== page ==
|"Ceremony of Burning a Hindu Widow with the Body of her Late Husband", from Pictorial History of China and India, 1851. (Photo credit: Wikipedia)|
"We don't want to offend other cultures," they quoted her as explaining.
As opposed to this:
A story for which Napier is often noted involved Hindu priests complaining to him about the prohibition of Sati by British authorities. This was the custom of burning a widow alive on the funeral pyre of her husband. As first recounted by his brother William, he replied:The American culture is the most copied, most emulated, most imitated, most desired culture on earth. An apologetic, self-loathing culture is doomed. And that pretty much describes the West with its naive idealism concerning other cultures and its massive self-doubt concerning its own.
"Be it so. This burning of widows is your custom; prepare the funeral pile. But my nation has also a custom. When men burn women alive we hang them, and confiscate all their property. My carpenters shall therefore erect gibbets on which to hang all concerned when the widow is consumed. Let us all act according to national customs." (Wikipedia)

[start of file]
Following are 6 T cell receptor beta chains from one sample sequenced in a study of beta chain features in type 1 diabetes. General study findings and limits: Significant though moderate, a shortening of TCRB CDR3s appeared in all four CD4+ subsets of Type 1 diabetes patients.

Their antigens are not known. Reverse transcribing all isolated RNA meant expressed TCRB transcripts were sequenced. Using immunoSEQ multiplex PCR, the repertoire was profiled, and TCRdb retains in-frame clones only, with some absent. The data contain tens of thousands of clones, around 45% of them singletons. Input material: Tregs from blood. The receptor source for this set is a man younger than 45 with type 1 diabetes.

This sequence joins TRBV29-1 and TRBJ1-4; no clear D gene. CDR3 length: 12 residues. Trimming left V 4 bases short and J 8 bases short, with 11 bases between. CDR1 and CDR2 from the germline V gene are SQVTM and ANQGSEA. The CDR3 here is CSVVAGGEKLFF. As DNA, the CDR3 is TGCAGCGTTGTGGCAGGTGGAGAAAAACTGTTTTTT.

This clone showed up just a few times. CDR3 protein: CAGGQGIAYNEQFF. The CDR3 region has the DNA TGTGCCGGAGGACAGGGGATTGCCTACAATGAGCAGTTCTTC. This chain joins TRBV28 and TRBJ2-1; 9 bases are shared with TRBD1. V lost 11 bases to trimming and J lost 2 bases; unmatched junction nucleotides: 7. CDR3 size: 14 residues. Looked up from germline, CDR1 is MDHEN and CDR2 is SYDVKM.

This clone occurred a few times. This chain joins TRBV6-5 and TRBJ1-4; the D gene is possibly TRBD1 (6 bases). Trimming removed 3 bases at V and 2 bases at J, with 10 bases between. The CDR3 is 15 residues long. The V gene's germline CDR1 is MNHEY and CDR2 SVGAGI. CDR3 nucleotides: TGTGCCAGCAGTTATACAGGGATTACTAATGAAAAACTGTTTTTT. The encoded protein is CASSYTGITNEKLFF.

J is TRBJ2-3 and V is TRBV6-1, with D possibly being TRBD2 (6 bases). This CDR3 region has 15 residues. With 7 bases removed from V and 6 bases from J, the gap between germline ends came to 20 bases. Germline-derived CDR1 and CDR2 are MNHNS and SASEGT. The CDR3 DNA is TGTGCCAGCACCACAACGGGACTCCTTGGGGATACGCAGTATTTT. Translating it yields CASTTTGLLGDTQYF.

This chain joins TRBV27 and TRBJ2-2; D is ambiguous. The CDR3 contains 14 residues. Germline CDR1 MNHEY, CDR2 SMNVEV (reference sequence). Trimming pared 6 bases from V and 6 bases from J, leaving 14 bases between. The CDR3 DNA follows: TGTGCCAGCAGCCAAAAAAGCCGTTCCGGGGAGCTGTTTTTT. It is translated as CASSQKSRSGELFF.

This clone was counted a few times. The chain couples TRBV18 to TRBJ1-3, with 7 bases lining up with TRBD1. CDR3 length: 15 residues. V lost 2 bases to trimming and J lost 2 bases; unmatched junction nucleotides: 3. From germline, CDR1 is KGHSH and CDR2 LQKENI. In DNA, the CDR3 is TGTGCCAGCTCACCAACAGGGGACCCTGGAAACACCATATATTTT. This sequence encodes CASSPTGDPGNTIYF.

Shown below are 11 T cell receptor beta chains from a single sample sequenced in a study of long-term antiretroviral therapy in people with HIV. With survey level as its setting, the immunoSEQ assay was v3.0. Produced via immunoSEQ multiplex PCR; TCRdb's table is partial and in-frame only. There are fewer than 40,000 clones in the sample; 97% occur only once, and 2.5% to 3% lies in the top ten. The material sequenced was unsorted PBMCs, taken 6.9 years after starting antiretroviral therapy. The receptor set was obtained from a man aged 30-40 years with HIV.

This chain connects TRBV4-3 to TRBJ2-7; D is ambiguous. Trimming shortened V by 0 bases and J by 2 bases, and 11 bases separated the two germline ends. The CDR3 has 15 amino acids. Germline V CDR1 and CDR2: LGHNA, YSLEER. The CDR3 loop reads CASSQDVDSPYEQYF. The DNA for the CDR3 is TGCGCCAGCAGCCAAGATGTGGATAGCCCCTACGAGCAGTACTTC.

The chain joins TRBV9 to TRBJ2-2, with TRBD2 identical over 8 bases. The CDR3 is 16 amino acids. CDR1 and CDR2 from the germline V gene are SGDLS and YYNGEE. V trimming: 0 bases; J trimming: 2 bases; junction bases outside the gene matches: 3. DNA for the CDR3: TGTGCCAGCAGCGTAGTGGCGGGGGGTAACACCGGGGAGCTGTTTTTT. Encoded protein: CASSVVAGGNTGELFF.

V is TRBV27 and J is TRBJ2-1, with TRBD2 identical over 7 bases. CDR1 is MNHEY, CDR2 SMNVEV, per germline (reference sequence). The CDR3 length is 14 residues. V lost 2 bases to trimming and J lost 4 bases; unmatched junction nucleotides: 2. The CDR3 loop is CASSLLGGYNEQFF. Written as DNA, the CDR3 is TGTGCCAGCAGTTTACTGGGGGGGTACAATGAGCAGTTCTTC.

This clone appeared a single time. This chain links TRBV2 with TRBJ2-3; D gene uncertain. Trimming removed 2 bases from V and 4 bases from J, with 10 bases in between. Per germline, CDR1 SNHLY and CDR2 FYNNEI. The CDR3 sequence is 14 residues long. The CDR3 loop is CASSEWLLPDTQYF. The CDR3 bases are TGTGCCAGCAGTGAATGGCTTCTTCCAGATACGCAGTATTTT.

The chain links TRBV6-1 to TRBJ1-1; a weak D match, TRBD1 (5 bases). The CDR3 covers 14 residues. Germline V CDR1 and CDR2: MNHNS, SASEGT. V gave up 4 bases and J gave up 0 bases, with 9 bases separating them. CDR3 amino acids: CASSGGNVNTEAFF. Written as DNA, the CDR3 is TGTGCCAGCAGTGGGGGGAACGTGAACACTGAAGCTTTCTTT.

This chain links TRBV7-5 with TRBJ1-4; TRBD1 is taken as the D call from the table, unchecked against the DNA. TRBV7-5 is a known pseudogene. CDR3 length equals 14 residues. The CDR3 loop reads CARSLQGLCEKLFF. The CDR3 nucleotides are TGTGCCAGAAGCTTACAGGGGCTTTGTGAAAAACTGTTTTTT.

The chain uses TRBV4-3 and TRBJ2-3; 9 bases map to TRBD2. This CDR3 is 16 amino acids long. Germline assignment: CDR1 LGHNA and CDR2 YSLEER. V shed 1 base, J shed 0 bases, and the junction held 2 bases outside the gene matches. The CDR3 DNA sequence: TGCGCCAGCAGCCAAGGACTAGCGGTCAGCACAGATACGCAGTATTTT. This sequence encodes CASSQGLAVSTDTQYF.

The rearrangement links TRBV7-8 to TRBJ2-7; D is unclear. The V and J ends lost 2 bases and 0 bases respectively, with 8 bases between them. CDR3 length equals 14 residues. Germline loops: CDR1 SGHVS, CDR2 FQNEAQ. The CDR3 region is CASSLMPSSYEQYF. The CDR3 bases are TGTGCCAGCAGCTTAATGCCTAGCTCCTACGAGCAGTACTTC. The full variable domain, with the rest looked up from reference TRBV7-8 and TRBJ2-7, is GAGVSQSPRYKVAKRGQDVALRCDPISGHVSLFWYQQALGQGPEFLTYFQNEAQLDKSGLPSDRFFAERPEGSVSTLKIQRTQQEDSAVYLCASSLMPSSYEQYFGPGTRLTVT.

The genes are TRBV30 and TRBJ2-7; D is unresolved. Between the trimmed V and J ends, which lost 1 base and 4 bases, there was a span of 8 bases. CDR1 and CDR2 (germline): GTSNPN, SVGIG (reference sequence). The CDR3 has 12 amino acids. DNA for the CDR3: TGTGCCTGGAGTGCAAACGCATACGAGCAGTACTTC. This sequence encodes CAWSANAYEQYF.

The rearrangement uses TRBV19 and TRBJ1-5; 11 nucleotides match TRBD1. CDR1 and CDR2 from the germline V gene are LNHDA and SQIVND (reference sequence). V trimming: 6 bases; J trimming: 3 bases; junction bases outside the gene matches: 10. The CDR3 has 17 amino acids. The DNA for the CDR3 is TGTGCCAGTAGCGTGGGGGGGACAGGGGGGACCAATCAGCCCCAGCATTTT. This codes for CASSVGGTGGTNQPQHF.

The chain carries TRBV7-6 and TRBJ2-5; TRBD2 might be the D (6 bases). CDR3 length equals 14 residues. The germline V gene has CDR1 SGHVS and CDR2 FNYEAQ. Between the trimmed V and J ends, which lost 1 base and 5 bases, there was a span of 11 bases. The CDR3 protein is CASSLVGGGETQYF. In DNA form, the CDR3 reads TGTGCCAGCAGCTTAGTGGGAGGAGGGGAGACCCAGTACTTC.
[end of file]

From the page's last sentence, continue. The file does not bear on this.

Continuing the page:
"But, but, but, what right does the British have to impose its culture on the Indians?"....
This attitude of moral relativism and multiculturalism has pervaded the West's thinking and is de rigeur in our school systems. Except it's not. Inevitably cultural relativists insist on imposing their own values, the things that matter to them, on the rest of us. Intolerance in the name of diversity.
Radical Islam may be evil, but at least it's self-confident.